Comment by Chris Brooks | September 21, 2018

  3. I am going to address if Napoleon is genius and if the commander centric command system in the army is right.

    First, from my perspective, Napoleon in genius in terms of the military issues. I acknowledge that many factors have influenced his success at the time. For example, merit and patriotism have put the best man in his army. However, he has reorganized France army and invented the division system, tactical level training system, mass field artillery fire, and innovative logistic solution. Beside those, he had a outstanding leadership which has leaded the France army in chaotic security environment. Those are presenting his genius ability.

    Next, the decision with if the commander centric command system in the army is right depends on the level of war. In my opinion, the system is needed in the tactical and operational level of war. But, in high level of operational and strategic level, even the grand strategic level of war, the system might be harmful to achieve the goal of the nation. Since the combat situation and security environment change very fast, so rapid decisions are required in the area. In this context, the strong commander centric command system would work effectively and efficiently. However, in high level of operational and strategic level, it is very difficult to define a problem and a direction to achieve a win of a war in order to gain the nation’s interests. Therefore, nowadays higher level chains of commands need advisers from various areas such as economics, internal politics, international politics, technical, and even mass-media. Through discussion and argues, they would make a consensus and a decision to keep going on the war. As you know, today is in very complex, dynamic, and chaotic security environment.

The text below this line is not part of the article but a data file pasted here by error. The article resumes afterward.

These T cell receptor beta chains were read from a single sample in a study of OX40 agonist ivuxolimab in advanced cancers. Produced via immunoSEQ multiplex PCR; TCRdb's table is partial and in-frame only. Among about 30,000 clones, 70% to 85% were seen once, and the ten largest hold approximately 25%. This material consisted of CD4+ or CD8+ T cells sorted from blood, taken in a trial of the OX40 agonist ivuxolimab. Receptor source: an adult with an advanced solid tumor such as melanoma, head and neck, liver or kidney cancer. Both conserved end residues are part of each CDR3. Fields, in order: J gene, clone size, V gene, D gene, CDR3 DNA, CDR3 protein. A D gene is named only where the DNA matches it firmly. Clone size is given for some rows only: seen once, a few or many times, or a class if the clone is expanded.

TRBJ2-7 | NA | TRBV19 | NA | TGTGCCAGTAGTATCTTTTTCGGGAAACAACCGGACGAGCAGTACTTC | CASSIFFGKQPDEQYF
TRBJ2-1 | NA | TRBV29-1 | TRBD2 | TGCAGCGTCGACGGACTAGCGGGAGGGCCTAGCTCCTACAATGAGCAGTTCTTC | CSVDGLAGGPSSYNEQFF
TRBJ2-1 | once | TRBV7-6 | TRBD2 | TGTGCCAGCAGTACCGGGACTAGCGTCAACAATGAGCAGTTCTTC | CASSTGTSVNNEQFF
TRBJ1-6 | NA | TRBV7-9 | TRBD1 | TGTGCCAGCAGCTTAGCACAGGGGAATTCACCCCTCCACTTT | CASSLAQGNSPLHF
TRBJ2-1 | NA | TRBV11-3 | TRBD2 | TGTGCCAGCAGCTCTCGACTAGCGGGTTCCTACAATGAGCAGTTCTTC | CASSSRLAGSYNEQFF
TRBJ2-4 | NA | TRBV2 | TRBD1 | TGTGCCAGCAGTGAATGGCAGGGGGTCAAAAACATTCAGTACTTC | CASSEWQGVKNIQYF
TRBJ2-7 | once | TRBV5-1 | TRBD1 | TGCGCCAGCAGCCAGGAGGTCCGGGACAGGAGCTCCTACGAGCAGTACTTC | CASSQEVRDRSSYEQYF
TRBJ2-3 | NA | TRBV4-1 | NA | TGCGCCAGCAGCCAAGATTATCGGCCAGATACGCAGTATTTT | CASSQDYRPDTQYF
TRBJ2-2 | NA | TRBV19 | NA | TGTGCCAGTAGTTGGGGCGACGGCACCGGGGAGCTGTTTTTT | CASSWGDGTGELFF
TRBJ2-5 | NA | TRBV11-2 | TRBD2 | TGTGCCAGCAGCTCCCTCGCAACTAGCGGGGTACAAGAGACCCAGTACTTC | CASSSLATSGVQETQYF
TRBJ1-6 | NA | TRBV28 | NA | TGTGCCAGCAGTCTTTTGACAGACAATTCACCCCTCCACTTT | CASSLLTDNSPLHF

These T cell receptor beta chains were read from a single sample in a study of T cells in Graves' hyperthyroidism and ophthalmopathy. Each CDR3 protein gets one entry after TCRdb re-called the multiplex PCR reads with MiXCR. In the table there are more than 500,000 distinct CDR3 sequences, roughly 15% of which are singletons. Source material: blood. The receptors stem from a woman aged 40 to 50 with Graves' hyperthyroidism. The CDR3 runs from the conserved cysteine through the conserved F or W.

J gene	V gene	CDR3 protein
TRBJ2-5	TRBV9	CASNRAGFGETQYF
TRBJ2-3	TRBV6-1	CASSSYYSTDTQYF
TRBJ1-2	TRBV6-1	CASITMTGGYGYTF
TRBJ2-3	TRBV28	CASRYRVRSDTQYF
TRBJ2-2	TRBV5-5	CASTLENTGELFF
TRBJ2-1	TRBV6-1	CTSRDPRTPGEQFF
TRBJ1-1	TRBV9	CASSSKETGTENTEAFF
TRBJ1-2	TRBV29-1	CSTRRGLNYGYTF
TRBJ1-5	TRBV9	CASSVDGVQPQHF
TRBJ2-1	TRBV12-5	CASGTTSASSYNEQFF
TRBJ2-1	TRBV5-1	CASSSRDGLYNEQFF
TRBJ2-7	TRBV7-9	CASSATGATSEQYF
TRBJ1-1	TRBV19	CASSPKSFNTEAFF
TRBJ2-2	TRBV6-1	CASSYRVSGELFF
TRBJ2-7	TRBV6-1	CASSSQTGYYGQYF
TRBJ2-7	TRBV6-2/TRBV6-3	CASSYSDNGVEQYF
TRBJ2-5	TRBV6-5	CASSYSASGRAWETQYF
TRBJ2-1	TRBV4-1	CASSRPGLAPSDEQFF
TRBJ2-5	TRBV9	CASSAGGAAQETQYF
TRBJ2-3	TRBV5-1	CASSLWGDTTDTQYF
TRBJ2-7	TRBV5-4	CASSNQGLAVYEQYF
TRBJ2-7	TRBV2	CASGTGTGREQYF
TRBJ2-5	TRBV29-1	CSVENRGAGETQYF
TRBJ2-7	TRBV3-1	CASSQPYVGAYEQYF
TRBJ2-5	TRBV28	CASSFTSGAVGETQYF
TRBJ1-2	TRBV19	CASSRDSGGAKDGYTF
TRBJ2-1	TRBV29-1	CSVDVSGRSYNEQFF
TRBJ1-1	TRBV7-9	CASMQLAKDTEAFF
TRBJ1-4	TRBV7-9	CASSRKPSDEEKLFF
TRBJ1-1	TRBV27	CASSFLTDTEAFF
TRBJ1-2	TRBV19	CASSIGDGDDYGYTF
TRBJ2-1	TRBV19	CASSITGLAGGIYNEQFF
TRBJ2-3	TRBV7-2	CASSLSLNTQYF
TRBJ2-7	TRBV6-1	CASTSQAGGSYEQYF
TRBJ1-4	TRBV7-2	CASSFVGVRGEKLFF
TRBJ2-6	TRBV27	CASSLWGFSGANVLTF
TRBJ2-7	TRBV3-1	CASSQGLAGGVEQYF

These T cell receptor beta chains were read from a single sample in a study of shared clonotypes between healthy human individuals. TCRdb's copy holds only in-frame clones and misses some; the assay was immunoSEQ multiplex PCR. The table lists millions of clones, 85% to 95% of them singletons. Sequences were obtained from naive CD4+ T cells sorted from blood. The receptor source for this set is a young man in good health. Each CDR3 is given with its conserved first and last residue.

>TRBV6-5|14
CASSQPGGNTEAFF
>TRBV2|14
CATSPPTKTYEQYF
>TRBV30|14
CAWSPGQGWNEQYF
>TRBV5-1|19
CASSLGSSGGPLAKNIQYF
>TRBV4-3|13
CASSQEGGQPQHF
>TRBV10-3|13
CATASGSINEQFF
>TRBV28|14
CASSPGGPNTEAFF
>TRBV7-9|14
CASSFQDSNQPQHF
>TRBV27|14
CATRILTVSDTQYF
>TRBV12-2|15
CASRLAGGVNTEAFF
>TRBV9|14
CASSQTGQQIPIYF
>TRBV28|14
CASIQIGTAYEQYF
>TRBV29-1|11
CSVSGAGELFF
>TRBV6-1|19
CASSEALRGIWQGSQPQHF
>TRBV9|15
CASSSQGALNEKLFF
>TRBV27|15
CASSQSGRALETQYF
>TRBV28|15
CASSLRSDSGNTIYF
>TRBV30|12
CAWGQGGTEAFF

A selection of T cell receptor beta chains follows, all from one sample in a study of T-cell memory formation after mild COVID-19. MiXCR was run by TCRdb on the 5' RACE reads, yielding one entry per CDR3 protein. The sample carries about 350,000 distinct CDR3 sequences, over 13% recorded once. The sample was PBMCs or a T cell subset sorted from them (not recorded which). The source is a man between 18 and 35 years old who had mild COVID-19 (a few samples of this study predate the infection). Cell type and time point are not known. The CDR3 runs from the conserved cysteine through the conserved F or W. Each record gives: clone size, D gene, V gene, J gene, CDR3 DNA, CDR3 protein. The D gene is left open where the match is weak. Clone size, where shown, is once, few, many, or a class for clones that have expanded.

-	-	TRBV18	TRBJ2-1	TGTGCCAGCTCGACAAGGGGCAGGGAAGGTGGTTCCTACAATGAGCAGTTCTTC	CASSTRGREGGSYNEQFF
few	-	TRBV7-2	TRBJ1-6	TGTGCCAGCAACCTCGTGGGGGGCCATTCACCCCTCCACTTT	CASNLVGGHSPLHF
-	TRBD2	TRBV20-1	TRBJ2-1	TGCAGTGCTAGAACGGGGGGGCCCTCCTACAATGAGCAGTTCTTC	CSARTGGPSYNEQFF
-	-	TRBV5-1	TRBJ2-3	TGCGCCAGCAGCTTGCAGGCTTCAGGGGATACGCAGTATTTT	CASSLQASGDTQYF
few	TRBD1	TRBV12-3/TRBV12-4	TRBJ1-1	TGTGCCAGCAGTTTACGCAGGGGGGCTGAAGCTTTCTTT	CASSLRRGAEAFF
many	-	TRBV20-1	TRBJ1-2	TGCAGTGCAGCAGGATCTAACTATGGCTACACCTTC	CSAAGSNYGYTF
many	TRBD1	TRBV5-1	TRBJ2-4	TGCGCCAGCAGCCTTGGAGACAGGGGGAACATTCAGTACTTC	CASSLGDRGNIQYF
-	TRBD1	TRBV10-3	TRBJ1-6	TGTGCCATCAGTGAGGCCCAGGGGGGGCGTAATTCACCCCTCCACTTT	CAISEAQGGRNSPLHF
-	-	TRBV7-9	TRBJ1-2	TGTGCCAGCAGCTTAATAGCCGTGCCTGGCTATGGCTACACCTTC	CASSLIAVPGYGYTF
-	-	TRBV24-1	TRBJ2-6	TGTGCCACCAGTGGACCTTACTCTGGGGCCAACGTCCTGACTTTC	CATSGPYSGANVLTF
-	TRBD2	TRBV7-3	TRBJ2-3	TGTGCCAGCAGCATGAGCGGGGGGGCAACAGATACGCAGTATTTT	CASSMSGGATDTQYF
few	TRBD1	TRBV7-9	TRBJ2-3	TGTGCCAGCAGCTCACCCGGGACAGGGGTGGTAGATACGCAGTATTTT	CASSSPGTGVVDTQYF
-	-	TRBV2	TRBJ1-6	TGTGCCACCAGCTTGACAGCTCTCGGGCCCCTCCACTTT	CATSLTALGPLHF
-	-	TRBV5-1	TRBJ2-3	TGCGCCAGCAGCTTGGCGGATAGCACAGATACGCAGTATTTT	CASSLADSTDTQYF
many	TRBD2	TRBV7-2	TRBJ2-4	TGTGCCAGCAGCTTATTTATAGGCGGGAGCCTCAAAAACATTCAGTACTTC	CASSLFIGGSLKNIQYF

Comment by kwon.moon | September 22, 2018